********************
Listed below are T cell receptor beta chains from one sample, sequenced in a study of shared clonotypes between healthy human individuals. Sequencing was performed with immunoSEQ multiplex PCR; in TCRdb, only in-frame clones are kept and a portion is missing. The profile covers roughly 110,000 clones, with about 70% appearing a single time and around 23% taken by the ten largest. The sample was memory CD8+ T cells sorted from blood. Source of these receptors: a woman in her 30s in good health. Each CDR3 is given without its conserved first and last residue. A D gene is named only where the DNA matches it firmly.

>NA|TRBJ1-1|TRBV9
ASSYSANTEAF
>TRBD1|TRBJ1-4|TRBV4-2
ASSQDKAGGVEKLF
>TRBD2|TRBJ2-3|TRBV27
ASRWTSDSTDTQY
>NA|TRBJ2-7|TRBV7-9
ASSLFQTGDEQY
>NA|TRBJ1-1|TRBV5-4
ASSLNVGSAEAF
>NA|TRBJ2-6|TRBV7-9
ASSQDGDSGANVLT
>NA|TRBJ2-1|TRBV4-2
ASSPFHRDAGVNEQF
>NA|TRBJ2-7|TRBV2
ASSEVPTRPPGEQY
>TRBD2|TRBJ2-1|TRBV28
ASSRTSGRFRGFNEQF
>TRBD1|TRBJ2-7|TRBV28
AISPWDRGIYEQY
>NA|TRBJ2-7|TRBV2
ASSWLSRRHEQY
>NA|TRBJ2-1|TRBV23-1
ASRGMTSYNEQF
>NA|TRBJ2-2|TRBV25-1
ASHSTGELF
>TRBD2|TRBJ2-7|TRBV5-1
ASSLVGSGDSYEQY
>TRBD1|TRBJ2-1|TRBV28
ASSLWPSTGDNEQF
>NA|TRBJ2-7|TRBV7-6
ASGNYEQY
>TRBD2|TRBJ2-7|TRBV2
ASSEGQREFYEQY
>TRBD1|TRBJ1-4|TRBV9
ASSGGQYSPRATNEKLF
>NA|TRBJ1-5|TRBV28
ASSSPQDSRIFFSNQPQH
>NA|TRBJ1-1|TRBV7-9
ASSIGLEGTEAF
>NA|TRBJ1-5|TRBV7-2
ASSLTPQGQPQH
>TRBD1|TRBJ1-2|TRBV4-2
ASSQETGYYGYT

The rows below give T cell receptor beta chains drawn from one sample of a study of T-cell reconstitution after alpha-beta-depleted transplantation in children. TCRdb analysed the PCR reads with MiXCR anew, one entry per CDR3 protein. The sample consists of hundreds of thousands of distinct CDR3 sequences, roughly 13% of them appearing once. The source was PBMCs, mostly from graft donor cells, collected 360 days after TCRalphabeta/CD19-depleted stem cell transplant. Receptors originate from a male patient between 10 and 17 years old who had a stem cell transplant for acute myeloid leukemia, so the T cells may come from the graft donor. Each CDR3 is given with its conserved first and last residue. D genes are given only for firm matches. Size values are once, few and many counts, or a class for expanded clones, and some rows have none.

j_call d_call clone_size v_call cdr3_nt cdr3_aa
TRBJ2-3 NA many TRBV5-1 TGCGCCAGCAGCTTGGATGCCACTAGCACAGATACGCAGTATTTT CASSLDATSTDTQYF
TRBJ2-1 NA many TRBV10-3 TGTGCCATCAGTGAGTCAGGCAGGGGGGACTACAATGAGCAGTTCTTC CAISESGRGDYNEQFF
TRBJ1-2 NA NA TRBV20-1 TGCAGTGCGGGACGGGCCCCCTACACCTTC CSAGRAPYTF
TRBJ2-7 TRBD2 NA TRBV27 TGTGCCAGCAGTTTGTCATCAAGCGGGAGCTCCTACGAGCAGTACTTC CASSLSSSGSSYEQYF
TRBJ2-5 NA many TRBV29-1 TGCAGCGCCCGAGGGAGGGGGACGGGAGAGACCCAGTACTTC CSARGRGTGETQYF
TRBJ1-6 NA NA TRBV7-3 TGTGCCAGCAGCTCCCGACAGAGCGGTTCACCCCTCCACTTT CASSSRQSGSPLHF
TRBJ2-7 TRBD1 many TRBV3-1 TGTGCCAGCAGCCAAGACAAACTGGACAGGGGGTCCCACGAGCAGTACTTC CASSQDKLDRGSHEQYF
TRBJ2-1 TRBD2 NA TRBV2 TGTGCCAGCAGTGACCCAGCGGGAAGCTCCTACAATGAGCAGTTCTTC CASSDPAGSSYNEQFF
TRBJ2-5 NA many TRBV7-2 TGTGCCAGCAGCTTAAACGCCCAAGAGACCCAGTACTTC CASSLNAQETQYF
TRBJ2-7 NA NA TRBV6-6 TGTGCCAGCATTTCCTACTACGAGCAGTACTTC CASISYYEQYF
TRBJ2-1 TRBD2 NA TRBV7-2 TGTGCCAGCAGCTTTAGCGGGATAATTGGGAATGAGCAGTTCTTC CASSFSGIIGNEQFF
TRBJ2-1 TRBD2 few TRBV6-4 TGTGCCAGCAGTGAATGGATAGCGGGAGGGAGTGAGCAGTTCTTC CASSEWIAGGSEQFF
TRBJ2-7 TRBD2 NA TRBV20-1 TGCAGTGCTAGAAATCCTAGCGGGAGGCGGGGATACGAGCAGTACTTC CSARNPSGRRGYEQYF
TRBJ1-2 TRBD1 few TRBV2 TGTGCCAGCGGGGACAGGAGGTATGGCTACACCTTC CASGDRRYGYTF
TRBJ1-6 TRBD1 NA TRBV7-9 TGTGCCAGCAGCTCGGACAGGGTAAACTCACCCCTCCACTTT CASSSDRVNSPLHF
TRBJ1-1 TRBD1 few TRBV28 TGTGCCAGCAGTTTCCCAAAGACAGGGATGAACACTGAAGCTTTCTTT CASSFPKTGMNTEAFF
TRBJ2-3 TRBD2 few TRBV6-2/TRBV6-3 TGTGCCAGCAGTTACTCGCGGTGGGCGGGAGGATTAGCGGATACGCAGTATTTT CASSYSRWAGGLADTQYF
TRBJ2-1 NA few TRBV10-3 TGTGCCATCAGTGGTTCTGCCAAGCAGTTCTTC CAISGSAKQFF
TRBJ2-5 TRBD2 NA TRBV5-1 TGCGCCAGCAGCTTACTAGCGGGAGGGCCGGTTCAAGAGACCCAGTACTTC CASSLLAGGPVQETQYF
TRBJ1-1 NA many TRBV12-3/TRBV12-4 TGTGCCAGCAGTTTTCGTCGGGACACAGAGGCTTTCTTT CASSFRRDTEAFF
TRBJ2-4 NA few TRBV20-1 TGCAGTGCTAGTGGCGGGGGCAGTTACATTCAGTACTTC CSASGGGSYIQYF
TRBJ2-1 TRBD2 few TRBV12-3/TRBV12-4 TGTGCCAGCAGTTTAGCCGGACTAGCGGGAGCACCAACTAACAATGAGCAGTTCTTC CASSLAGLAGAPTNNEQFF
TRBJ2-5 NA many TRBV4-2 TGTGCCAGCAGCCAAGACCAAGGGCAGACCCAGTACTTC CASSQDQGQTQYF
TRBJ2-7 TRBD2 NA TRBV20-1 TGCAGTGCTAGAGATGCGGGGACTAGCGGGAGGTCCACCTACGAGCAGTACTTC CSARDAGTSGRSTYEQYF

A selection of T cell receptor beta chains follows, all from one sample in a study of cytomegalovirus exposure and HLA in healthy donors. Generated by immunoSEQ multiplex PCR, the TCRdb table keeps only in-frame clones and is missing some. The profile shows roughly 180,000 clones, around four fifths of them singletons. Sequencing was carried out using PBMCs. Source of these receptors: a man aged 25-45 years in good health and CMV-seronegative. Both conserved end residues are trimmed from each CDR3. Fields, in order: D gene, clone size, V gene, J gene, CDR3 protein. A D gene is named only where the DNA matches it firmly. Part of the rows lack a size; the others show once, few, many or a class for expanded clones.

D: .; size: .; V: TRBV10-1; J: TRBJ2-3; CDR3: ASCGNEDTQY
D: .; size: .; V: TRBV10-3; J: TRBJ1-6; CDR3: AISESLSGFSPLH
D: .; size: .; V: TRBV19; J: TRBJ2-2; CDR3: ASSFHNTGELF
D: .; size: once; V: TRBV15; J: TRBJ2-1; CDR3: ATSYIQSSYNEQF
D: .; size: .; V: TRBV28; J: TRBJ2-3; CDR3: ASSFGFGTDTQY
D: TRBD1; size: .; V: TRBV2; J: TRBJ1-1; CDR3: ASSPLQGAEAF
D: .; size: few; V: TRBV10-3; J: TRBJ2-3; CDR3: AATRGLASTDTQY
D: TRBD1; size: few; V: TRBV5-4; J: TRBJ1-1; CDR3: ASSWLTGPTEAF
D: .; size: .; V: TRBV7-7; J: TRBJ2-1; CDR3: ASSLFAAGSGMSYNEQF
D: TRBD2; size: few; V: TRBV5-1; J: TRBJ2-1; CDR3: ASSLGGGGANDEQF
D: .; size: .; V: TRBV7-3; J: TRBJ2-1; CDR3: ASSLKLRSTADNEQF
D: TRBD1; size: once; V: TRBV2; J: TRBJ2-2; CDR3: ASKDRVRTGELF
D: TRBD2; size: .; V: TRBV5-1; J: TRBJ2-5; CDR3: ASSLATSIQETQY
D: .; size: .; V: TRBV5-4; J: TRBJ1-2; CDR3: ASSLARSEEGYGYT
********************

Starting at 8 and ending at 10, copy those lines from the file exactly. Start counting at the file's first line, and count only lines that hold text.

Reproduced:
>NA|TRBJ2-7|TRBV7-9
ASSLFQTGDEQY
>NA|TRBJ1-1|TRBV5-4